Wow, what a summer. It has been a hot one. Thankfully, the forecast predicts a break in the weather. Next week, school starts for many students marking the end of summer. We now enter the slow acceptance that the garden is starting to prepare for winter. Hard to believe as hot as it is, but that is where we are going. Nonetheless, I always find this time of year a relief. The fast pace of spring and summer ending with the loud cicadas and katydids reaches such a crescendo that I feel I need a nap from it all. The bright colors and blousy flowers, the busy bumblebees, the momma birds busily gathering food, caterpillars chomping, the high-pitched mosquitoes, the weeds that grow overnight to a foot tall, the heat that won’t quit, the gallons of water for the plants and the garden. I just want to say, “Stop! Enough! Slow down! Take a break!’” Then it happens. Just when I think it is all bit too much, I wake up, step out the door, and it is cool, gloriously cool. The air is light and moist. The garden has a silvery sheen from the morning dew. All the colors are deep and rich. The plants look full and satisfied. It is time. It is time for things to slow down. It is not over, but the high-pitch rush has taken a turn. I go out to cut back the exhausted blooms of the perennials allowing the undergrowth fresh air, edge the grass that has crept into the garden, pluck the weeds from the pathways, prune and rake away spent leaves, give the garden a good drink, step back, and watch it revive again. The garden and the gardener say, “Thank you, that is just what was needed.” And so begins the glory days of fall.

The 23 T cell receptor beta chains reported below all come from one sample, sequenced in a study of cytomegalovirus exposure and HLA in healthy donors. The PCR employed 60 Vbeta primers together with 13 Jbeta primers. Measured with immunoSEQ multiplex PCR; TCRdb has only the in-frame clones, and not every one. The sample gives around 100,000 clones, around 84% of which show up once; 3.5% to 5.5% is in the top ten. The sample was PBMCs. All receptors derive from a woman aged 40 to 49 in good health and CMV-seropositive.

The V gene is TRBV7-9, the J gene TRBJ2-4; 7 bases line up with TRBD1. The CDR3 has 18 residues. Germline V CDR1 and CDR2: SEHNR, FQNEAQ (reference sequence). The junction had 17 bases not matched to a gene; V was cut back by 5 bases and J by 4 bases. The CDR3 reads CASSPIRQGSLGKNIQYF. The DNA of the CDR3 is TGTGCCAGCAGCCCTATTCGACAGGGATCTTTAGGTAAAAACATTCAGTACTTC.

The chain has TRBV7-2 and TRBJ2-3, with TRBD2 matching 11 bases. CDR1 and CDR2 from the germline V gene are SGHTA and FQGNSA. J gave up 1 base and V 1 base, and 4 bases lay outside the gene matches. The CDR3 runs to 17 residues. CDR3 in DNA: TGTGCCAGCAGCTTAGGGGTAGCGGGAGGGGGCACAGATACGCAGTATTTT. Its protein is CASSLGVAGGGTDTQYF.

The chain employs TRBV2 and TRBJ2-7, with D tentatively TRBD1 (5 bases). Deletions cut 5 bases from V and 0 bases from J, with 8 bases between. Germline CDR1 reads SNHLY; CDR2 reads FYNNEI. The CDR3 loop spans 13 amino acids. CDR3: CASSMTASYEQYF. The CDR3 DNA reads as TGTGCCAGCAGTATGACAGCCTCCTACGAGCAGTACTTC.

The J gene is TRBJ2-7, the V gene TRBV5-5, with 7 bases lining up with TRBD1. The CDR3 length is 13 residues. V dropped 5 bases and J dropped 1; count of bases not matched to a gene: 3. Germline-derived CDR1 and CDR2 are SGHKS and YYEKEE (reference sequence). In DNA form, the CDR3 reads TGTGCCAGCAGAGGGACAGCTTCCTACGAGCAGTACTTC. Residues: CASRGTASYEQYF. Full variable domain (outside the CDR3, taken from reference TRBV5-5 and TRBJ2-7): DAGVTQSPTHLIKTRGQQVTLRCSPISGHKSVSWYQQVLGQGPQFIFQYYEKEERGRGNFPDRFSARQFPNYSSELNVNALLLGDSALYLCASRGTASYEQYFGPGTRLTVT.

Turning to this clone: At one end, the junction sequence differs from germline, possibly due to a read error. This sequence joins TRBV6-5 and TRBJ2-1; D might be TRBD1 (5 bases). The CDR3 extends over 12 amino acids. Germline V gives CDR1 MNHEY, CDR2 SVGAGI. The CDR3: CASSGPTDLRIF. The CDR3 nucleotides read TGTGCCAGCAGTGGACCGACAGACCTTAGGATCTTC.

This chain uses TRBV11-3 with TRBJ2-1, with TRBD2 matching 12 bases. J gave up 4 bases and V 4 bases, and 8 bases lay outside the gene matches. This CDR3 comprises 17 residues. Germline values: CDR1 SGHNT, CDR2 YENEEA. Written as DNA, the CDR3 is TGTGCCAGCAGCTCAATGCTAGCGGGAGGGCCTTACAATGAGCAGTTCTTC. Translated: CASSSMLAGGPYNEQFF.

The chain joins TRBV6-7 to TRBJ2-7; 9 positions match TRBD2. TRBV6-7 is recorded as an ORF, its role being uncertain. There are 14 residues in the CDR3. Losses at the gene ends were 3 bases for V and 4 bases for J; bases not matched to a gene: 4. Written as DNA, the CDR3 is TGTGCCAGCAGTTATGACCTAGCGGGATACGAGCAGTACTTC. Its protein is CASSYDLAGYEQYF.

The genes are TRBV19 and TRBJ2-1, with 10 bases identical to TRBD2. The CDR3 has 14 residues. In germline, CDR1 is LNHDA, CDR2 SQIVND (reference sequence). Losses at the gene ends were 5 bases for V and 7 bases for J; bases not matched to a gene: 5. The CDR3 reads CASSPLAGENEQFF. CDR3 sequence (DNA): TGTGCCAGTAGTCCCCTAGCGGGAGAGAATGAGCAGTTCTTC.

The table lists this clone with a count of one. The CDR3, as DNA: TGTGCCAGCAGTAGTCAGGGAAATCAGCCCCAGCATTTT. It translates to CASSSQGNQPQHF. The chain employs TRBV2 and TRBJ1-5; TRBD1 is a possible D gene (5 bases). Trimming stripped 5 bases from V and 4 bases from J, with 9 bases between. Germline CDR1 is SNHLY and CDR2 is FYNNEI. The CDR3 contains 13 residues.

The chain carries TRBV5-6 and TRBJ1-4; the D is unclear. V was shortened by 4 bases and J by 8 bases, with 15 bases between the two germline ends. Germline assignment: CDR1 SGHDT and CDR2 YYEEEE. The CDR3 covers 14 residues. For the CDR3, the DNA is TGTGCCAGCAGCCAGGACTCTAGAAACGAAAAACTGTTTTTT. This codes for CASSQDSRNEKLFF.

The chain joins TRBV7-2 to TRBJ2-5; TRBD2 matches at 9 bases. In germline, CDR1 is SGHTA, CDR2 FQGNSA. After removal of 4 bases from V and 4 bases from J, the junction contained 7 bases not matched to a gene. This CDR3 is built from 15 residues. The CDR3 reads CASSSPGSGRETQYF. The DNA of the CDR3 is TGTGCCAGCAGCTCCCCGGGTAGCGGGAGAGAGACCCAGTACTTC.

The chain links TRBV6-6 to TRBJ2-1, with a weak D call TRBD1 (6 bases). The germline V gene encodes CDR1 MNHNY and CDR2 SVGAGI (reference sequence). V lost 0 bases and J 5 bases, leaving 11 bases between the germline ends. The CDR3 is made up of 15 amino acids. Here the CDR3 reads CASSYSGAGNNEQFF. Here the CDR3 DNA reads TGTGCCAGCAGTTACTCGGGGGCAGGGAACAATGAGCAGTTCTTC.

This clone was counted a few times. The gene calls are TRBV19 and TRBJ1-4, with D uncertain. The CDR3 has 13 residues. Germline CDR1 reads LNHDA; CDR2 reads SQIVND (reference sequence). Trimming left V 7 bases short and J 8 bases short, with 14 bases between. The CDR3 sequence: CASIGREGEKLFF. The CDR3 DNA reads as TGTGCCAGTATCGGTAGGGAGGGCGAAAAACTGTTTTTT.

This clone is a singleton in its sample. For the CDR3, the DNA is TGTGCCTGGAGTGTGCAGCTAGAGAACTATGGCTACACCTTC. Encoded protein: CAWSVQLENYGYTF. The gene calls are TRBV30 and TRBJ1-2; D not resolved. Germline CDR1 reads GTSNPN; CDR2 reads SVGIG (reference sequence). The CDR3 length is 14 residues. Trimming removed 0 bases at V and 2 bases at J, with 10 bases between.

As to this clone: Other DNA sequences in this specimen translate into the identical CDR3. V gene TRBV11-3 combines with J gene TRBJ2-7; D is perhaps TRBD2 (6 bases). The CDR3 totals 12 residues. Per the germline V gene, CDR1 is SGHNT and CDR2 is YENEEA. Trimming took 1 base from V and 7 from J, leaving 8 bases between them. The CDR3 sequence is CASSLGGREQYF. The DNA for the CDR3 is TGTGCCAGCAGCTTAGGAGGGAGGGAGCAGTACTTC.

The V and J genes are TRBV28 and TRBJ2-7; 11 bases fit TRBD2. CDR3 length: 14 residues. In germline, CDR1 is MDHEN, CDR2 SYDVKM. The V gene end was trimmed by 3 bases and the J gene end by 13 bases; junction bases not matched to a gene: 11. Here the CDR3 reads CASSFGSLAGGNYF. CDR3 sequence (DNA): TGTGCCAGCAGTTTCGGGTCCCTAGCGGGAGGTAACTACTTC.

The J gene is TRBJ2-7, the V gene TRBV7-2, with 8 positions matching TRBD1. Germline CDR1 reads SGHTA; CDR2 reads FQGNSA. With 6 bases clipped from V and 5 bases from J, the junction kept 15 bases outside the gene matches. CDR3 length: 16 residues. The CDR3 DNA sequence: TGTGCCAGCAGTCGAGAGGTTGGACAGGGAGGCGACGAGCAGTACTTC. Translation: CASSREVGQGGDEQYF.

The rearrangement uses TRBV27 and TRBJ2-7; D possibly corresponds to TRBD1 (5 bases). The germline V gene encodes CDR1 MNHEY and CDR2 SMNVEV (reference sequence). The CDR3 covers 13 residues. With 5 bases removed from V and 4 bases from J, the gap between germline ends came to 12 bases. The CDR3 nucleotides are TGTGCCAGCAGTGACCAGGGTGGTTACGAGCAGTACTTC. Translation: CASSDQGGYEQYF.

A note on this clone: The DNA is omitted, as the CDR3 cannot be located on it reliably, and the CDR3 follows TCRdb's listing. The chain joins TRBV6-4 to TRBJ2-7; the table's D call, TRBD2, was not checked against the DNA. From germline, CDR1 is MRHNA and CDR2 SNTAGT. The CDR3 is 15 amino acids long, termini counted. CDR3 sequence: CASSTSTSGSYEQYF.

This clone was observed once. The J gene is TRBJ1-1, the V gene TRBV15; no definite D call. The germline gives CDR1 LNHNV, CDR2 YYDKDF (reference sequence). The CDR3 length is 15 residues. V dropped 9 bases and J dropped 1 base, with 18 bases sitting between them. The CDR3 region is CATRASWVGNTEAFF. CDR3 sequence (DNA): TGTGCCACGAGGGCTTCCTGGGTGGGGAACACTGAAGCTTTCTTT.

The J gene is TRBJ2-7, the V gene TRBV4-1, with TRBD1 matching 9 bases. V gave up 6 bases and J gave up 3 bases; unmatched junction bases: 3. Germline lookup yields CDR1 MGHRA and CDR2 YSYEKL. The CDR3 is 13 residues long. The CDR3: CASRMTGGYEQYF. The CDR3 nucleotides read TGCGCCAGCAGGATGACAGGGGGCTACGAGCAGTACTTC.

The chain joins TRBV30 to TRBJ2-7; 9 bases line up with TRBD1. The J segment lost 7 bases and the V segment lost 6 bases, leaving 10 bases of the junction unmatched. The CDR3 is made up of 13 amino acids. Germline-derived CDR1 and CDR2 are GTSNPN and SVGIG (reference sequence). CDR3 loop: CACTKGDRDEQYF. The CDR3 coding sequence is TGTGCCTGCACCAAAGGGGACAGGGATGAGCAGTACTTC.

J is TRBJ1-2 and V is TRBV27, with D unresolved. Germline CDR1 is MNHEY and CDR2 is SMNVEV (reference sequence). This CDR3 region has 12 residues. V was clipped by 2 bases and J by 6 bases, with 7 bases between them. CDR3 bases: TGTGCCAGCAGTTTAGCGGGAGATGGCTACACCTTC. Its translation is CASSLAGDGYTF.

Photo above: Eupatorium fistulosum